Research methodology

We identified incidents from a range of publicly available sources (listed here), including reports to regulators, news reports, security researchers’ feeds and press releases by breached organisations.

We only recorded incidents where we have a reasonable degree of confidence that the incident is genuine; for instance, because the report is coming from a reputable source, or because samples have been provided. It’s possible, however, that we inadvertently recorded incidents that didn’t occur, or dismissed incidents that did happen.

We recorded incidents we believe genuine, along with quantifiable data points for each, in a spreadsheet. We’ve done our best to present the data as accurately and objectively as possible, but inevitably deal with lots of blurry lines. There are also the inherent limitations of working with breaking news, where we often lack detail at initial disclosure, but update data points as more information becomes available.

Please also be aware that we log incidents manually in a spreadsheet, from which we analyse and quantify the numbers. While we do our utmost to avoid inputting errors, when we typically record hundreds of incidents a week, some mistakes may slip through.

Month and year recorded

We record incidents by the month and year that they came into the public domain; not when the incident took place, given that it usually takes time for the victim to become aware of the incident, and more time before publicly disclosing it.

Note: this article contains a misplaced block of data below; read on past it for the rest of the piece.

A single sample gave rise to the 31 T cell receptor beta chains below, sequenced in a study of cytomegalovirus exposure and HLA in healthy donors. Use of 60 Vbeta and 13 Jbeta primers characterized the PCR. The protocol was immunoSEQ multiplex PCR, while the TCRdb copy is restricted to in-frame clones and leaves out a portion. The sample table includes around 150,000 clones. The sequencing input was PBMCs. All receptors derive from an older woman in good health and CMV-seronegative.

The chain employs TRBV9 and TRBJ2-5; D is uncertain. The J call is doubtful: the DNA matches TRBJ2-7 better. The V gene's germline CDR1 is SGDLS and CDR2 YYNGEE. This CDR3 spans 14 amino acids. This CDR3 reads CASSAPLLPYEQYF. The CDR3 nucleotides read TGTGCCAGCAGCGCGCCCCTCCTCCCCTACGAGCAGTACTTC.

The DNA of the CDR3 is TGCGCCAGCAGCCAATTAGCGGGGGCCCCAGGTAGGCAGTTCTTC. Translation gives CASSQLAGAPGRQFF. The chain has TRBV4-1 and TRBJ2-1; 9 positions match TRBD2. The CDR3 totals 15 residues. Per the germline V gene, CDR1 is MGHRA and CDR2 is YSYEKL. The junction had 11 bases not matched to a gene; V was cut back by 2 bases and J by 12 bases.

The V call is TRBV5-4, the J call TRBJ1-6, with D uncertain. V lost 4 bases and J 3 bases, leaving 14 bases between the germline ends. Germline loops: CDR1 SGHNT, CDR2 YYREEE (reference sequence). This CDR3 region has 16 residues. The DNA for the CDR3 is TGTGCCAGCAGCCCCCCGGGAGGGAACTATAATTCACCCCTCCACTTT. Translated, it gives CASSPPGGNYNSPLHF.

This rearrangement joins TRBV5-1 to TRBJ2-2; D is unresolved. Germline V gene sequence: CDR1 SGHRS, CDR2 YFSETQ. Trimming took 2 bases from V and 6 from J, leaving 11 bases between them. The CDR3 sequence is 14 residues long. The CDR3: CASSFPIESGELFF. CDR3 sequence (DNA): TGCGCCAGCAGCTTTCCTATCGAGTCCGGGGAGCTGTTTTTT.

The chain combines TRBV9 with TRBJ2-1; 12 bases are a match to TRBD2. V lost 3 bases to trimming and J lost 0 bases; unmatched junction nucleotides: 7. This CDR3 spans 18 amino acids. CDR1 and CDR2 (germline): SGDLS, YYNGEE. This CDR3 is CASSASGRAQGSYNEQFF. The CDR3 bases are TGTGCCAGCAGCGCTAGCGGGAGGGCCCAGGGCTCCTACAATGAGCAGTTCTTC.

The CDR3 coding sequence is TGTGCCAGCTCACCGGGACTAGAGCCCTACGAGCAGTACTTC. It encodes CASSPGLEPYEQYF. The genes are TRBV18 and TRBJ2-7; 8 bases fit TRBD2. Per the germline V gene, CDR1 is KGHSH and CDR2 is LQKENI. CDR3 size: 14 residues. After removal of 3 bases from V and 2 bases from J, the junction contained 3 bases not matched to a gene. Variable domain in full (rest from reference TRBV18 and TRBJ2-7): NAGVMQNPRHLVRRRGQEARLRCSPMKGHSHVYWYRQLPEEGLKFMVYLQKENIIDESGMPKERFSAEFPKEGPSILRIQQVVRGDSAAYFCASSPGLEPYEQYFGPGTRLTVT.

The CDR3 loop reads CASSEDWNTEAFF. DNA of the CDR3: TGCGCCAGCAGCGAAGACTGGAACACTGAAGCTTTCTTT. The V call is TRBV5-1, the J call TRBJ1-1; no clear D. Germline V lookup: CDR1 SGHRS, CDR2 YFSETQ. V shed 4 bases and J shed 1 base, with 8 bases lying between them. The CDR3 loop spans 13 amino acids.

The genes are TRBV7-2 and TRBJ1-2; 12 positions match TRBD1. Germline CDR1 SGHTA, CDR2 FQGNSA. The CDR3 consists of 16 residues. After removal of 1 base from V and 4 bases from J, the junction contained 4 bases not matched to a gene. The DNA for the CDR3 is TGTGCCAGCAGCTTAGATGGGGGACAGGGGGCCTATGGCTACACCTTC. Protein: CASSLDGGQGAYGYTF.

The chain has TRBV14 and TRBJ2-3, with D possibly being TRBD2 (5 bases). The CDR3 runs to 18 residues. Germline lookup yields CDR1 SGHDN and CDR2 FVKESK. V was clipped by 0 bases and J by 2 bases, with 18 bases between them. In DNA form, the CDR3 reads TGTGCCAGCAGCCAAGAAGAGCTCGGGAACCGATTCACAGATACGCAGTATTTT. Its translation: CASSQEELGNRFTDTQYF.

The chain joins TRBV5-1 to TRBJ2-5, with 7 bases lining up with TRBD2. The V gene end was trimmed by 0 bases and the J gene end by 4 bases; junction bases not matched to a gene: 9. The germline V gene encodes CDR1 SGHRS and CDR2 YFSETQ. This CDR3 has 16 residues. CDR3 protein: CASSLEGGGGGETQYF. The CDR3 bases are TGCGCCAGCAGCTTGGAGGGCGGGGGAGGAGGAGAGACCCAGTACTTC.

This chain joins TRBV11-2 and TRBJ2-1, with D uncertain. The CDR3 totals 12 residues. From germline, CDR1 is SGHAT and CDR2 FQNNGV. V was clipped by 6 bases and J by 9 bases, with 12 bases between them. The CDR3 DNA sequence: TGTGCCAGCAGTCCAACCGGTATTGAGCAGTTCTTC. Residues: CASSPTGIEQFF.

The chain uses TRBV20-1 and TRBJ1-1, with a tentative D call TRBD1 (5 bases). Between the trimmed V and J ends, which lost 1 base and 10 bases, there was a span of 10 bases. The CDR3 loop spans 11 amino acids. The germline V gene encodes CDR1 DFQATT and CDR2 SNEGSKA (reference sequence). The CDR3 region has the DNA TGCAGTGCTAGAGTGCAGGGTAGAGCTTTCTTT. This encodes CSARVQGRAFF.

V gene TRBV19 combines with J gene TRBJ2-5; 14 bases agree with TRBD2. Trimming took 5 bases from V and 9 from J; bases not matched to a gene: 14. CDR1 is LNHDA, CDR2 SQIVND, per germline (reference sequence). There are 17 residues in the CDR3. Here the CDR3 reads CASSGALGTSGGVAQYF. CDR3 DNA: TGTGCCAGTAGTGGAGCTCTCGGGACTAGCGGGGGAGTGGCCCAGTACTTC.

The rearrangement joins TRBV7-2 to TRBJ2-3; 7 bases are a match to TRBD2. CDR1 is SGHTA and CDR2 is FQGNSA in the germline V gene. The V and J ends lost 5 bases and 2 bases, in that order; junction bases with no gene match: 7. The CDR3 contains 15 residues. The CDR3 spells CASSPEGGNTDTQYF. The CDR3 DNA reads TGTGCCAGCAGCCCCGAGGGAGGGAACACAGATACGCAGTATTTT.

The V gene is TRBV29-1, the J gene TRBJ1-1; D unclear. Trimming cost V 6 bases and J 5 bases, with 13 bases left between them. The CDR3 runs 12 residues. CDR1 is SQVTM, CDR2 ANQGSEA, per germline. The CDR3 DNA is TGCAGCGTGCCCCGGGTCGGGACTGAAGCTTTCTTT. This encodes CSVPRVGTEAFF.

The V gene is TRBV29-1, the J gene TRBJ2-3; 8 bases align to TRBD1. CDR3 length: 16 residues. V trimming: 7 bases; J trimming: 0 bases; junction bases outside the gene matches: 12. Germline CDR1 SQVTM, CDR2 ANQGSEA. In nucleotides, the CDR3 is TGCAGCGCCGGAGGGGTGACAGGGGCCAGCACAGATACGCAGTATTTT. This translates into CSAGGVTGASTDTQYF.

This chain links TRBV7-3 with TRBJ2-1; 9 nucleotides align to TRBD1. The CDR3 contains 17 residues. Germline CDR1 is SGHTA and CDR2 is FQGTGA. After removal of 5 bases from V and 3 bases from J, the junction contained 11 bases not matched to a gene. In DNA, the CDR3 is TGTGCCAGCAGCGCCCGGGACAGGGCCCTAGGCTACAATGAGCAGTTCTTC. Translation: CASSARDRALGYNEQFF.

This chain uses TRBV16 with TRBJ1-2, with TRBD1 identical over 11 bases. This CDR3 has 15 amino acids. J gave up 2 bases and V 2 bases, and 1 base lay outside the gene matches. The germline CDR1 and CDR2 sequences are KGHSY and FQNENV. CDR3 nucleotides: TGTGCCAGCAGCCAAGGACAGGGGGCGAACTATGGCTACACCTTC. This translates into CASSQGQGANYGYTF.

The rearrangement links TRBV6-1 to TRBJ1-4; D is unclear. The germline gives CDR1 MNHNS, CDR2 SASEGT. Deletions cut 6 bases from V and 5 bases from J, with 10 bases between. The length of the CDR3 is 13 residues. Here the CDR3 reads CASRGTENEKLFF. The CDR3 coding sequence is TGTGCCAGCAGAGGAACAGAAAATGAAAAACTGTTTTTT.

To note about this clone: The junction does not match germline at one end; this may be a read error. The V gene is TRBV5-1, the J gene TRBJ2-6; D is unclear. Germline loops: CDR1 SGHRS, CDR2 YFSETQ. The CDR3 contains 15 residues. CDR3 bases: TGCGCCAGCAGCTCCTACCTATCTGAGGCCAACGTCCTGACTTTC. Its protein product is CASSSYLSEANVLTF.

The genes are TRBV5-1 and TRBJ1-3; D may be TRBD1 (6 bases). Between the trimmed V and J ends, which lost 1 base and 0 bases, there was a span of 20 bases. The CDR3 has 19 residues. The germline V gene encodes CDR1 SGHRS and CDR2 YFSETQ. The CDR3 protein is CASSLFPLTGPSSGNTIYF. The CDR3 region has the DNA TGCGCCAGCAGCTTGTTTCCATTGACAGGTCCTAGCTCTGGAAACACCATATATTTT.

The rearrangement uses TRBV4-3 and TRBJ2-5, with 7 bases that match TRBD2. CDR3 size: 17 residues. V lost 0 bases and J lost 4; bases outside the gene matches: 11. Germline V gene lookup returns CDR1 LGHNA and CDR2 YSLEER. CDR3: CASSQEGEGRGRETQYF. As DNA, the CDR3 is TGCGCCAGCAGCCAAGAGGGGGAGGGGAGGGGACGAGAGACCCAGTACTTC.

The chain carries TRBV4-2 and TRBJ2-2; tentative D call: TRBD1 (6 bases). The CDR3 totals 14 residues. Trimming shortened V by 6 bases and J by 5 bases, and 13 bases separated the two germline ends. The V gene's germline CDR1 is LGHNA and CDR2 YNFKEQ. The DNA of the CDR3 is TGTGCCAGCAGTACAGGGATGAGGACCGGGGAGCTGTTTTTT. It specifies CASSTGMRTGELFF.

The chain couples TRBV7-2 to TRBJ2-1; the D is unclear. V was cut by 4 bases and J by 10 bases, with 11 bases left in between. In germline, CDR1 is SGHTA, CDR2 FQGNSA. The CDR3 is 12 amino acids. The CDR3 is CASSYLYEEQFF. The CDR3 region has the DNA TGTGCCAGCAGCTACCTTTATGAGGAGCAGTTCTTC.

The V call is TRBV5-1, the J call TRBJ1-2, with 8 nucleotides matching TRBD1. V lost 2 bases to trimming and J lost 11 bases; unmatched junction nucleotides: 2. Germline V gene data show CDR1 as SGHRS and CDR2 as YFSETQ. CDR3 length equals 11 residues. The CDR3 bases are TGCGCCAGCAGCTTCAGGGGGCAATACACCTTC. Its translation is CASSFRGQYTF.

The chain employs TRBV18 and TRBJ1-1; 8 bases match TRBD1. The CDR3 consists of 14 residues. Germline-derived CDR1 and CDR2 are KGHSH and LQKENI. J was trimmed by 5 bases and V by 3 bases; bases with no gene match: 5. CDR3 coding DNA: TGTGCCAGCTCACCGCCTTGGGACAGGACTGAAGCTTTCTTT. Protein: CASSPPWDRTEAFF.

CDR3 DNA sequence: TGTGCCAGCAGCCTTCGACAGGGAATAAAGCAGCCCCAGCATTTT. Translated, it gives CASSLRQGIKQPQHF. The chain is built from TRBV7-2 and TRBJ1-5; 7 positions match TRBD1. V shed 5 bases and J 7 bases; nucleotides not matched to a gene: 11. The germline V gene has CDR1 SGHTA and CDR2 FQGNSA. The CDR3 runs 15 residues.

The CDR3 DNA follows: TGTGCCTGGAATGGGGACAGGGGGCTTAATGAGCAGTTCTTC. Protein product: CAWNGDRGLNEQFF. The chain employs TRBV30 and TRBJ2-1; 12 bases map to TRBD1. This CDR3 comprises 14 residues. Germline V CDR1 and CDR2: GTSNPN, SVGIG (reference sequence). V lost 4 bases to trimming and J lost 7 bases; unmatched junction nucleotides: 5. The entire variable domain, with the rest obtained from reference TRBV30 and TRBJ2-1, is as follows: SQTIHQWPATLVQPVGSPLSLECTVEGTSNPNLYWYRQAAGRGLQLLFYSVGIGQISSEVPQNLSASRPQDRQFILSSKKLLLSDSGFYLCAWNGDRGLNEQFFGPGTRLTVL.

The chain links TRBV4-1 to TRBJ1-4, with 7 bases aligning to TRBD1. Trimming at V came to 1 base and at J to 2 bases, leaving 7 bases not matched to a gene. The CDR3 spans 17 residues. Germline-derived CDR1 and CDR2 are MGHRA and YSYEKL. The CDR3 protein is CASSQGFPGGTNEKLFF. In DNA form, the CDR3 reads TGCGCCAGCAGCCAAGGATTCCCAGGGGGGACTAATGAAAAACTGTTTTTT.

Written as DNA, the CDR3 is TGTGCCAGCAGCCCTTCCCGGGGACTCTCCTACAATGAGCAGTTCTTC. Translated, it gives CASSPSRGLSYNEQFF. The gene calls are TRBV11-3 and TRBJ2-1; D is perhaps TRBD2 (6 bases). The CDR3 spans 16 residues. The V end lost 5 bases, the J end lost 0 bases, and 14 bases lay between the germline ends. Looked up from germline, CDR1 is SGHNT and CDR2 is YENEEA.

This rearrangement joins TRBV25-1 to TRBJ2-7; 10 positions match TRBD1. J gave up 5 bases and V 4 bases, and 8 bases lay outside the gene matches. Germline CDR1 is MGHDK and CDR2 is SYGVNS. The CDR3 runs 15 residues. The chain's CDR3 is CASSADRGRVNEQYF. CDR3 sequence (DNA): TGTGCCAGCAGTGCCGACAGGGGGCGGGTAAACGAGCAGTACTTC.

Again, an inherent limitation of working with breaking news is that, often, more information about the incident comes to light later. We do backtrack our data in our spreadsheet in such scenarios, which our report reflects, but this causes some discrepancies between our weekly and monthly blogs, and our report.

Region, country and sector

We record the region (continent) and country as where most affected individuals are located. If we don’t have this information, we record the region and country as where the organisation is based. Where the organisation has locations in multiple countries, we record the region and country of its headquarters.

We only record the country, or region and country, as ‘unknown’ when this information about the breached/attacked organisation is not publicly available, or when we know an incident occurred but the source didn’t specify the organisation or its location.

We record the region and/or country as ‘multiple’ in situations like the MOAB, where we know for a fact that multiple organisations, in multiple countries/regions, suffered an incident.

We take the same approach to recording a sector as ‘multiple’ or ‘unknown’.

Supply chain attacks

Incidents that originated from a third party, often an IT services or software provider. Note that relatively few supply chain attacks can have a relatively big impact on the overall figures, but that doesn’t make these attacks any less serious. Successfully exploiting a vulnerability in just one IT services or software provider could impact hundreds or even thousands of organisations.

Data breached

If the confidentiality, integrity and/or availability of data records have been compromised, we consider these records ‘breached’. This can include an unsecured database, data exfiltration and even physical data breaches – for instance, lost or stolen paperwork. The hard copy data could also have been destroyed without authorisation.